"Me at the zoo" is the first video uploaded to YouTube, on April 23, 2005, 8:31:52 p.m. PDT, or April 24, 2005, at 03:31:52 UTC. It features YouTube's 25-year-old co-founder Jawed Karim in front of two elephants at the San Diego Zoo, noting their long trunks. Using Karim's camera, it was recorded by his high school friend, Yakov Lapitsky, a University of Delaware PhD student at the time, who was in San Diego to deliver his research to the American Chemical Society.
|"Me at the zoo"|
|Produced by||Jawed Karim|
|April 23, 2005, 8:31:52 p.m. (PDT); 17 years ago|
The transcript of the video is as follows:
All right, so here we are in front of the, uh, elephants, and the cool thing about these guys is that, is that they have really, really, really long, um, trunks, and that's, that's cool, and that's pretty much all there is to say.
The Los Angeles Times explained in 2009 that "as the first video uploaded to YouTube, it played a pivotal role in fundamentally altering how people consumed media and helped usher in a golden era of the 60-second video". The Observer described its production quality as poor. Digital Trends called it a "nondescript affair" and "tongue-in-cheek" video that set "the tone for what was to come" on YouTube.
Greg Jarboe describes the video's representation of an "ordinary moment" to be "extraordinary" for its time, demonstrating YouTube co-founder Jawed Karim's vision of what YouTube would become. According to Jarboe, "Me at the zoo" showed that YouTube was not simply about trying to "capture special moments on video" but rather trying to empower YouTube users "to become the broadcasters of tomorrow". This paved the way for YouTube to become the world's most popular online video-sharing community. Aaron Duplantier said that the ordinary "everydayness" and "dry aesthetics" of "Me at the zoo" set the tone for the type of original amateur content that would become typical of YouTube, especially among YouTubers and vloggers. In addition to being the first video on YouTube, it has been described as the first YouTube vlog clip.
Business Insider ranked it the most important YouTube video of all time, stating: "It is representative of YouTube—it doesn't need to be this fancy production; it can be approachable. The first YouTube video is something anyone could create on their own." The New York Observer also ranked it the most important video in YouTube history, stating "the thing is practically a historical artifact". BuzzFeed News listed it among the 20 most important online videos of all time.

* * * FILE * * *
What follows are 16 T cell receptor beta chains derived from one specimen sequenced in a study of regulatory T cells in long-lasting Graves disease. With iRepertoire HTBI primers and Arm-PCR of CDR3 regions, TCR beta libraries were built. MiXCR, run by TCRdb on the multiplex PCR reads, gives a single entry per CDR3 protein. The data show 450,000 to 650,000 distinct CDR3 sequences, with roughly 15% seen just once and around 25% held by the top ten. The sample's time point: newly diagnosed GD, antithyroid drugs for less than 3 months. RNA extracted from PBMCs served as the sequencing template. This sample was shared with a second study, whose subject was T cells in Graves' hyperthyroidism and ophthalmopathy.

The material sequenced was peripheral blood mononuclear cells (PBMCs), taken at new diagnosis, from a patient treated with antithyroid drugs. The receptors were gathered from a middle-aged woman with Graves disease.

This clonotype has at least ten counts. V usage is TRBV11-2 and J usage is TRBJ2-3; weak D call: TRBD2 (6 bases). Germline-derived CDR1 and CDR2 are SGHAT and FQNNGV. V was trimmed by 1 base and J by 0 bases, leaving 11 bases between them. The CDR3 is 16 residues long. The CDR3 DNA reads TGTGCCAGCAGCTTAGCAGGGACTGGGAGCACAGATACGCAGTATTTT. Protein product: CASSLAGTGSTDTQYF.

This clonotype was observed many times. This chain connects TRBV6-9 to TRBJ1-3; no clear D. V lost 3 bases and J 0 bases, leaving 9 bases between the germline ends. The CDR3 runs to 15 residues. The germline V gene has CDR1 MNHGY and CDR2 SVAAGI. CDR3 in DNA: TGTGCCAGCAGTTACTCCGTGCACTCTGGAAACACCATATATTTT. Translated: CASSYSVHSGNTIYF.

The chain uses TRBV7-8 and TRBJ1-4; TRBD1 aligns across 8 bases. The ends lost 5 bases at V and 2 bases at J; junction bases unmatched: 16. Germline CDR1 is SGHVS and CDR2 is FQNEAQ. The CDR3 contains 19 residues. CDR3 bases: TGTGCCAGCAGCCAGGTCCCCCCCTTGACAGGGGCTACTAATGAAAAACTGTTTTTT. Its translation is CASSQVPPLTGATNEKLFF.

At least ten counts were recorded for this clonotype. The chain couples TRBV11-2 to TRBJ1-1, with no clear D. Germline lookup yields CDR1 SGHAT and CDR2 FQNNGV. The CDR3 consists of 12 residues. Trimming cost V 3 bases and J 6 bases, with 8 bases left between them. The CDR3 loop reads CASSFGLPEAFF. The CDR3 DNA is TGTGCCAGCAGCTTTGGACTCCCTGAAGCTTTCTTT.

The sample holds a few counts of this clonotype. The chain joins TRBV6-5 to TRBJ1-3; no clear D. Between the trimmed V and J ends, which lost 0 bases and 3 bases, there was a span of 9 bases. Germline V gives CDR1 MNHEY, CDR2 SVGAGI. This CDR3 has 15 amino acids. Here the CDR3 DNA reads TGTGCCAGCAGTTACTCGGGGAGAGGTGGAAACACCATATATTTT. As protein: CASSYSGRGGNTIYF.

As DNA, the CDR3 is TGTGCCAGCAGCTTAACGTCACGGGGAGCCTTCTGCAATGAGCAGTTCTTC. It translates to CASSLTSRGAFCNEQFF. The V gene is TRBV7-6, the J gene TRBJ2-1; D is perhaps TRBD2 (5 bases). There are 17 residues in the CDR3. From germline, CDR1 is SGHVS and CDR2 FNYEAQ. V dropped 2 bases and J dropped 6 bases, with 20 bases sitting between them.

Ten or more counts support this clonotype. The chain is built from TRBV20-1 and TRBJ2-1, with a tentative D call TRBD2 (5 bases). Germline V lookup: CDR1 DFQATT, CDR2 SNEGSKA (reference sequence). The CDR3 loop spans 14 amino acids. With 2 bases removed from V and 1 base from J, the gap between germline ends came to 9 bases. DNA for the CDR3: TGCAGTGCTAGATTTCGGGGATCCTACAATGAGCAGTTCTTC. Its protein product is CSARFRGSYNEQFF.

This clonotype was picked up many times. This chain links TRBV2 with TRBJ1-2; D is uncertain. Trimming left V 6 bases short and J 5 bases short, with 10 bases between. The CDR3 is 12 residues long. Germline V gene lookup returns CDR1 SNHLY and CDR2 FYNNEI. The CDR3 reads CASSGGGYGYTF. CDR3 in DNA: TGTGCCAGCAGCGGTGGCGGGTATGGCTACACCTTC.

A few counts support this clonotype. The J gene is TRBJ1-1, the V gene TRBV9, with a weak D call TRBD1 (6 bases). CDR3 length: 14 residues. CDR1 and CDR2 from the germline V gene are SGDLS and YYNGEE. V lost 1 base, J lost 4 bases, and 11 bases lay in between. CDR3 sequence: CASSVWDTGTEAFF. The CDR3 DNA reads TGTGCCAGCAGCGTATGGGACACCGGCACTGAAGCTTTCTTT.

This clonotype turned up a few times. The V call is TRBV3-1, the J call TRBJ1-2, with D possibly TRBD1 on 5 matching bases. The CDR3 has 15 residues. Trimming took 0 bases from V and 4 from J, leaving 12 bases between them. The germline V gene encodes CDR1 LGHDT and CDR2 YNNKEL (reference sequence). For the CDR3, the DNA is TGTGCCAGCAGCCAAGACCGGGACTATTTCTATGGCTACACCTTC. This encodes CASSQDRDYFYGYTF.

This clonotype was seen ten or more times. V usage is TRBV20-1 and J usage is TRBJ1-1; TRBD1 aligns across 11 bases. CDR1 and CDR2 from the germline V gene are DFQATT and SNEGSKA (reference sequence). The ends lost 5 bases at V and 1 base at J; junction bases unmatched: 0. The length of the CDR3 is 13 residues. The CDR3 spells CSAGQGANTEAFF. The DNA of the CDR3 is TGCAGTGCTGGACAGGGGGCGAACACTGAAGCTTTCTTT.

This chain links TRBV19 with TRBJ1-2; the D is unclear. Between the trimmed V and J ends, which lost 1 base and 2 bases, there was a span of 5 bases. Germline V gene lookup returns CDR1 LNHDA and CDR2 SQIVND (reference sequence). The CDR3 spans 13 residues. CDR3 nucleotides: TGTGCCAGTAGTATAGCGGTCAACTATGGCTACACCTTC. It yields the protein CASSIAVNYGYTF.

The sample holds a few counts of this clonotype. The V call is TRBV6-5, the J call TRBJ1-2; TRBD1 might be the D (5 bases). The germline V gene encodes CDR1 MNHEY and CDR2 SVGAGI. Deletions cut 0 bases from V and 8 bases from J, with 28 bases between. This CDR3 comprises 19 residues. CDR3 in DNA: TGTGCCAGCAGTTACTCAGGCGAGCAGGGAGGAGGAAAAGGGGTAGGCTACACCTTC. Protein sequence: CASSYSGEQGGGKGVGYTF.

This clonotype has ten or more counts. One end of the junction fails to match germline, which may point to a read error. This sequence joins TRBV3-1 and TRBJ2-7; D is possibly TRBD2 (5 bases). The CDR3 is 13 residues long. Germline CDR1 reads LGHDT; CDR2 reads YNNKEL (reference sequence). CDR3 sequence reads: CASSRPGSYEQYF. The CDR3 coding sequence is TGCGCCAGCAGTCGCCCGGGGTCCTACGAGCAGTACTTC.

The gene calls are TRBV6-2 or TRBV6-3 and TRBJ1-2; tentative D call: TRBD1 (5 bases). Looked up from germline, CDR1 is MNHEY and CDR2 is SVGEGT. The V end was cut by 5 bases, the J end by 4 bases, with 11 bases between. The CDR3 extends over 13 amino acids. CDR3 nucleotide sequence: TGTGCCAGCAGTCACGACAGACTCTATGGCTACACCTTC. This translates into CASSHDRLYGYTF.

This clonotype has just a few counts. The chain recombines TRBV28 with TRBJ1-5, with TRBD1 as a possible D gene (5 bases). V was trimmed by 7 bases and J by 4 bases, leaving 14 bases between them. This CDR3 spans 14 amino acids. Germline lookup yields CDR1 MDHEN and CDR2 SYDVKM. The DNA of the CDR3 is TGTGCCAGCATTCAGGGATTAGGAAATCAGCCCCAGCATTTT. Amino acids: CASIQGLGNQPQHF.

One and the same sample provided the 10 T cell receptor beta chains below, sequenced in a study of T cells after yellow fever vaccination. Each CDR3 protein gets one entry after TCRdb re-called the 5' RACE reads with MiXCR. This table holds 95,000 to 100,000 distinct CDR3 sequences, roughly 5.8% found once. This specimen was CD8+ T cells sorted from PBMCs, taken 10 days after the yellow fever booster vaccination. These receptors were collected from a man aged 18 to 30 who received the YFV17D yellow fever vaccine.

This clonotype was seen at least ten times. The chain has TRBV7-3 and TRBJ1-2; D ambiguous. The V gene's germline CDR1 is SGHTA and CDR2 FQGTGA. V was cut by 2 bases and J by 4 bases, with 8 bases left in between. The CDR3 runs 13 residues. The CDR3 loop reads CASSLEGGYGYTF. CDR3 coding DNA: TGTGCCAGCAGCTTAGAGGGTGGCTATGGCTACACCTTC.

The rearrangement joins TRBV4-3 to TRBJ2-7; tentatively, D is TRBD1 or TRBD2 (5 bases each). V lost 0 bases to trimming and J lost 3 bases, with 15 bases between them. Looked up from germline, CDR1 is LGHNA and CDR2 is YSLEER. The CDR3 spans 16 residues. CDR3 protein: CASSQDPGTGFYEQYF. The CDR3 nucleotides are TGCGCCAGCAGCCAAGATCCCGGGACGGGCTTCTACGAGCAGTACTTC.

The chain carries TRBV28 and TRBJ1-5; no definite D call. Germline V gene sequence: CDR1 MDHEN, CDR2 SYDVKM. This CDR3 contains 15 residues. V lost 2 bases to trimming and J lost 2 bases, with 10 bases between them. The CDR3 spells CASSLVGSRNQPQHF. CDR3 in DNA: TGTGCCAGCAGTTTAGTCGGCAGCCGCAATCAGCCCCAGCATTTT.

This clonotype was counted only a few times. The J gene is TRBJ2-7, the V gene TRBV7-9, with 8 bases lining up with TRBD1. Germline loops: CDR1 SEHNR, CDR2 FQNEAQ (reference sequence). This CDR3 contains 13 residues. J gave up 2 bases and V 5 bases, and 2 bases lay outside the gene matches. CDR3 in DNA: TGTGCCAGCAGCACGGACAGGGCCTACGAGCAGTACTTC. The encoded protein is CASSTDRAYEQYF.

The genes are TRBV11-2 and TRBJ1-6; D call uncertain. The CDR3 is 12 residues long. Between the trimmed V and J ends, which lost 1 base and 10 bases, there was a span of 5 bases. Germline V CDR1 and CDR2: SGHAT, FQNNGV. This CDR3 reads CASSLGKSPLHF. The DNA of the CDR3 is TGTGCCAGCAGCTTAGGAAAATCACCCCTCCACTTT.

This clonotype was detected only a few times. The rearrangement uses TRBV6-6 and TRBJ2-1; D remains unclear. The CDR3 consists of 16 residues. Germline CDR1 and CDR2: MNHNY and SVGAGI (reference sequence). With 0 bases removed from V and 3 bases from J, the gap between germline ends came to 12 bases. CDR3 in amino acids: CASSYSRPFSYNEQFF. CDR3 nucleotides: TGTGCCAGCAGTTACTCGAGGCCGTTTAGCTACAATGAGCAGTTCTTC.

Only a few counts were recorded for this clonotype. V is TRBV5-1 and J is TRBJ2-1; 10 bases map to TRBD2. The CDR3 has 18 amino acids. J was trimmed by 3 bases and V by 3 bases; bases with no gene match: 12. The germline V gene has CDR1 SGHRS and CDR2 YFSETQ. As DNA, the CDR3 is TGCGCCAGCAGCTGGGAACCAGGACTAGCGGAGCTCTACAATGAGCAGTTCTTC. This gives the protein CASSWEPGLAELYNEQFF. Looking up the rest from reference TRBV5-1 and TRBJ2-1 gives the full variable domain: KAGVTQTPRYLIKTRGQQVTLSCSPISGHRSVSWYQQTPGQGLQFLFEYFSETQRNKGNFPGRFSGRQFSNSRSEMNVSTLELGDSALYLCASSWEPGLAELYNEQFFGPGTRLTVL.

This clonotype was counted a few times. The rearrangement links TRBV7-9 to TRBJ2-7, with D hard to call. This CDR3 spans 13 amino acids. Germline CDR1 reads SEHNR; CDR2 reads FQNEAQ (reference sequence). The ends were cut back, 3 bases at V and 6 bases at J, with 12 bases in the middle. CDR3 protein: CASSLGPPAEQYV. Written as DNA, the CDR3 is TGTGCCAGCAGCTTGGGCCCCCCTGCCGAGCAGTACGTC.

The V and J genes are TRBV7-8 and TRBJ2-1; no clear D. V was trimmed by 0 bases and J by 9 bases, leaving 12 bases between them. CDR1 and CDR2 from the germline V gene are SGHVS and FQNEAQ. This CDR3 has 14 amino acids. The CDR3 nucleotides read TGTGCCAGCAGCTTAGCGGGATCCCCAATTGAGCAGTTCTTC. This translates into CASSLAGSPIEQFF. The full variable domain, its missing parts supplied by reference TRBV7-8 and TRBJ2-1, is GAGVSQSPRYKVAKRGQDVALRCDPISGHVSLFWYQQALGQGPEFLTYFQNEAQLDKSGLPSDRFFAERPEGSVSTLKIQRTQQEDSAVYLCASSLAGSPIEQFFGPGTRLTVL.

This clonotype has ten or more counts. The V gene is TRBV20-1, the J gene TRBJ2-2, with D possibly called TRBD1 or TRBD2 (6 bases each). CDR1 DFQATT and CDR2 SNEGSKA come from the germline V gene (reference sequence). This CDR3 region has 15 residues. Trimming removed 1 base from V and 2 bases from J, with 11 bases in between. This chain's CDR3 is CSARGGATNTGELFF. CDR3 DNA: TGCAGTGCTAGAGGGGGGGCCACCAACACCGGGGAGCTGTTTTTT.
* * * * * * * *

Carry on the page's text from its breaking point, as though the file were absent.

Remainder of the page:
On multiple occasions, Karim has used the video's description feed to criticize YouTube's business actions. In November 2013, in response to Google requiring YouTube users to use Google+ accounts to comment on videos, he updated the description to say "I can't comment here anymore, since i don't want a Google+ account". In November 2021, the video's description was changed in response to YouTube's decision to remove video dislikes from public view, reading: "When every YouTuber agrees that removing dislikes is a stupid idea, it probably is. Try again, YouTube🤦♂️". A few days later, the description was changed again to a more detailed condemnation of YouTube's decision.
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- Hoby, Hermione; Tom Lamont (April 11, 2011). "How YouTube made superstars out of everyday people". The Guardian. London. ISSN 0029-7712. OCLC 50230244. Archived from the original on October 23, 2013. Retrieved May 1, 2011.
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Born as a clearinghouse for quick, quirky homemade videos, the site now seeks to add more professional and profitable content.
- Hoby, Hermione; Lamont, Tom (April 11, 2010). "How YouTube made superstars out of everyday people". The Observer. Kings Place, London, England, UK: Guardian Media Group. ISSN 0029-7712. OCLC 50230244. Archived from the original on October 23, 2013. Retrieved May 1, 2011.
A girl in red hot pants helped elect a US president, a British pensioner became everyone's favourite grandad. In just five years, the YouTube website has invented a new kind of celebrity
- "'Elephants have really long trunks' — YouTube's first ever video upload turns seven years old today". Digital Trends. April 23, 2012. Retrieved August 26, 2019.
- Jarboe, Greg (2009). YouTube and Video Marketing: An Hour a Day. John Wiley & Sons. p. xxi. ISBN 9780470577820.
- Duplantier, Aaron (2016). Authenticity and How We Fake It: Belief and Subjectivity in Reality TV, Facebook and YouTube. McFarland. p. 122. ISBN 9780786498499.
- "YouTube created a FOMO viewing culture over the past 13 years". Polygon. April 23, 2018.
- Baer, Drake (February 20, 2015). "The 10 most important Youtube videos of all time". Business Insider. Retrieved August 26, 2019.
- "The 10 Most Important Videos in YouTube History". The New York Observer. February 13, 2015. Retrieved August 26, 2019.
- "The 20 Most Important Online Videos Of All Time". BuzzFeed News. BuzzFeed. September 27, 2012. Retrieved August 29, 2019.
- Cheredar, Tom (November 8, 2013). "YouTube cofounder's first public comment in 8 years: why the f*** [sic] do i need a Google+ account to comment on a video?". VentureBeat. Retrieved November 11, 2013.
- "YouTube's first video, changes description, calls the decision to stop dislike counter 'stupid'". The Indian Express. November 15, 2021. Archived from the original on November 15, 2021.
- Vincent, James (November 17, 2021). "YouTube co-founder predicts 'decline' of the platform following removal of dislikes". The Verge. Retrieved November 18, 2021.
- on YouTube
- "Chemical Engineering Yakov Lapitsky Professor and Graduate Director". www.utoledo.edu. Toledo, Ohio: University of Toledo. Retrieved June 5, 2021.